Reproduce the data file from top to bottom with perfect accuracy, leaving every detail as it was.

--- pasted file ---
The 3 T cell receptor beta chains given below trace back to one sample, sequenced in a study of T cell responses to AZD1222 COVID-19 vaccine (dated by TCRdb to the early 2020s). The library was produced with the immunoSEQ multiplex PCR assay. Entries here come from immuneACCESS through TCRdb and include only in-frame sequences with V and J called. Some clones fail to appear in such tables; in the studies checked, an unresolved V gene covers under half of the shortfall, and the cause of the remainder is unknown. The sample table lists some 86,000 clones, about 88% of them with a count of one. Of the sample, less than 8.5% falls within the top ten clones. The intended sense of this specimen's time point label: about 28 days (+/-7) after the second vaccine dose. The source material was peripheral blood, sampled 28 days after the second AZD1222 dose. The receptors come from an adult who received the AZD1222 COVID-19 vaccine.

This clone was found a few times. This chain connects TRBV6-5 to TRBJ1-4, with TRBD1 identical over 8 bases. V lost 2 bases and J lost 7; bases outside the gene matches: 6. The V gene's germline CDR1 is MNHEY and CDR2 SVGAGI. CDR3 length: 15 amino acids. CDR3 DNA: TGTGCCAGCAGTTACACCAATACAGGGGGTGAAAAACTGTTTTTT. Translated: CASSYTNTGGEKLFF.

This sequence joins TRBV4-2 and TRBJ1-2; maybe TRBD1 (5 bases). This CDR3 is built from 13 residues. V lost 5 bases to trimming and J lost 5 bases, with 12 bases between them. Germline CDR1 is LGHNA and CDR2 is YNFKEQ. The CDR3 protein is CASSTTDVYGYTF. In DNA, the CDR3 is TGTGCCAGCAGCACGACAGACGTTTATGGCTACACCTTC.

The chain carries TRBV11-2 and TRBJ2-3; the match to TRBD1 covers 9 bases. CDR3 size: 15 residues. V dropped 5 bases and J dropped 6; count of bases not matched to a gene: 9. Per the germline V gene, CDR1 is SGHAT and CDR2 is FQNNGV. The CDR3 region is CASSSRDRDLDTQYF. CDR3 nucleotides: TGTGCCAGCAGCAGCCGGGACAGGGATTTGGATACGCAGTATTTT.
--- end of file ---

The 3 T cell receptor beta chains given below trace back to one sample, sequenced in a study of T cell responses to AZD1222 COVID-19 vaccine (dated by TCRdb to the early 2020s). The library was produced with the immunoSEQ multiplex PCR assay. Entries here come from immuneACCESS through TCRdb and include only in-frame sequences with V and J called. Some clones fail to appear in such tables; in the studies checked, an unresolved V gene covers under half of the shortfall, and the cause of the remainder is unknown. The sample table lists some 86,000 clones, about 88% of them with a count of one. Of the sample, less than 8.5% falls within the top ten clones. The intended sense of this specimen's time point label: about 28 days (+/-7) after the second vaccine dose. The source material was peripheral blood, sampled 28 days after the second AZD1222 dose. The receptors come from an adult who received the AZD1222 COVID-19 vaccine.

This clone was found a few times. This chain connects TRBV6-5 to TRBJ1-4, with TRBD1 identical over 8 bases. V lost 2 bases and J lost 7; bases outside the gene matches: 6. The V gene's germline CDR1 is MNHEY and CDR2 SVGAGI. CDR3 length: 15 amino acids. CDR3 DNA: TGTGCCAGCAGTTACACCAATACAGGGGGTGAAAAACTGTTTTTT. Translated: CASSYTNTGGEKLFF.

This sequence joins TRBV4-2 and TRBJ1-2; maybe TRBD1 (5 bases). This CDR3 is built from 13 residues. V lost 5 bases to trimming and J lost 5 bases, with 12 bases between them. Germline CDR1 is LGHNA and CDR2 is YNFKEQ. The CDR3 protein is CASSTTDVYGYTF. In DNA, the CDR3 is TGTGCCAGCAGCACGACAGACGTTTATGGCTACACCTTC.

The chain carries TRBV11-2 and TRBJ2-3; the match to TRBD1 covers 9 bases. CDR3 size: 15 residues. V dropped 5 bases and J dropped 6; count of bases not matched to a gene: 9. Per the germline V gene, CDR1 is SGHAT and CDR2 is FQNNGV. The CDR3 region is CASSSRDRDLDTQYF. CDR3 nucleotides: TGTGCCAGCAGCAGCCGGGACAGGGATTTGGATACGCAGTATTTT.